Wiki source for KeyPgOpDelete


Show raw source

{{fbdoc item="title" value="Operator Delete"}}----
Operator to delete data allocated with the ##[[KeyPgOpNew|New]]## operator

{{fbdoc item="syntax"}}##
[[KeyPgDeclare|declare]] [[KeyPgOperator|operator]] **delete** ( //buf// [[KeyPgAs|as]] [[KeyPgAny|any]] [[KeyPgPtr|ptr]] )
[[KeyPgDeclare|declare]] [[KeyPgOperator|operator]] **delete[]** ( //buf// [[KeyPgAs|as]] [[KeyPgAny|any]] [[KeyPgPtr|ptr]] )
##
{{fbdoc item="usage"}}##
**Delete** //buf//
//or//
**Delete[]** //buf//
##
{{fbdoc item="param"}}
##//buf//##
A pointer to memory that has been allocated by ##[[KeyPgOpNew|New]]## or ##[[KeyPgOpNew|New]][]## (a typed pointer must be provided in accordance to the data type to delete).

{{fbdoc item="desc"}}
##**Delete**## is used to destroy and free the memory of an object created with ##[[KeyPgOpNew|New]]##. When deleting a TYPE, its destructor will be called. ##**Delete**## should only be used with addresses returned from ##[[KeyPgOpNew|New]]##.

The array version of ##**Delete**##, ##**Delete[]**##, is used to destroy an array of objects previously created with ##[[KeyPgOpNew|New]][]##. Destructors will be called here as well.

##**Delete**## must be used with addresses returned from ##[[KeyPgOpNew|New]]##, and ##**Delete[]**## with ##[[KeyPgOpNew|New]][]##. You cannot mix and match the different versions of the operators.

After the memory is deleted, the ##//buf//## pointer will be pointing at invalid memory. Calling ##**Delete**## twice on the same pointer value leads to undefined behaviour. It may be a good idea to set the //##buf//## pointer to null (##0##), in order to guard against later code using it accidentally, since null pointer dereferences are easier to find and debug.

Calling ##**Delete**## on a null pointer induces no action.

This operator can be overloaded for user-defined types as a member ##[[KeyPgOperator|Operator]]##.

**Note:** Any operator ##**Delete[]**## (or the only overload operator ##**Delete**##) is not compatible with polymorphism, even using ##[[KeyPgOverride|Override]]## ##[[KeyPgVirtual|Virtual]]## ##[[KeyPgDestructor|Destructor]]## that may in addition induce crashing.
Instead of having to call such an operator ##**Delete([])**## on derived-type pointer, the safest way is to simply call (on base-type pointer) an overridden user ##[[KeyPgVirtual|Virtual]]## member procedure that will automatically launch the operator ##**Delete([])**## at derived-type level.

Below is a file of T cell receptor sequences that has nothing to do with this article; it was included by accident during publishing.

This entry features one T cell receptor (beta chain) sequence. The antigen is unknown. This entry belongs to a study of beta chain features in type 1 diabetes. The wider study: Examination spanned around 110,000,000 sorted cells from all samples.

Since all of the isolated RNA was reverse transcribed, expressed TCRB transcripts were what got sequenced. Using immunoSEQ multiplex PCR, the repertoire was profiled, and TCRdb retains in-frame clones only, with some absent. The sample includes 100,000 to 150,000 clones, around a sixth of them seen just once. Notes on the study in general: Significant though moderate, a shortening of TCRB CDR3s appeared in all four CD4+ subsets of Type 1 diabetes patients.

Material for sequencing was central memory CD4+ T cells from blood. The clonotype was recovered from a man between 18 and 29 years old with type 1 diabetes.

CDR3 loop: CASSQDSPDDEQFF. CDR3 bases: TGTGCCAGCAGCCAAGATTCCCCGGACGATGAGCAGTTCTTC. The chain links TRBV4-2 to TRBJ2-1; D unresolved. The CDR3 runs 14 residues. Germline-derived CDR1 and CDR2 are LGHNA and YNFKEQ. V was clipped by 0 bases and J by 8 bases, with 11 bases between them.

{{fbdoc item="ex"}}
{{fbdoc item="filename" value="examples/manual/operator/delete.bas"}}%%(freebasic)
type Rational
as integer numerator, denominator
end type

' Create and initialize a Rational, and store its address.
dim p as Rational ptr = new Rational(3, 4)

print p->numerator & "/" & p->denominator

' Destroy the rational and give its memory back to the system.
delete p

' Set the pointer to null to guard against future accesses
p = 0
%%

{{fbdoc item="filename" value="examples/manual/operator/delete2.bas"}}%%(freebasic)
' Allocate memory for 100 integers, store the address of the first one.
dim p as integer ptr = new integer[100]

' Assign some values to the integers in the array.
for i as integer = 0 to 99
p[i] = i
next

' Free the entire integer array.
delete[] p

' Set the pointer to null to guard against future accesses
p = 0
%%
{{fbdoc item="lang"}}
- Only available in the //[[CompilerOptlang|-lang fb]]// dialect.

{{fbdoc item="diff"}}
- New to ""FreeBASIC""

{{fbdoc item="see"}}
- ##[[KeyPgOpNew|New]]##
- ##[[KeyPgDeallocate|Deallocate]]##

{{fbdoc item="back" value="CatPgOpMemory|Memory Operators"}}{{fbdoc item="back" value="CatPgOperators|Operators"}}
Valid XHTML :: Valid CSS: :: Powered by WikkaWiki



sf.net phatcode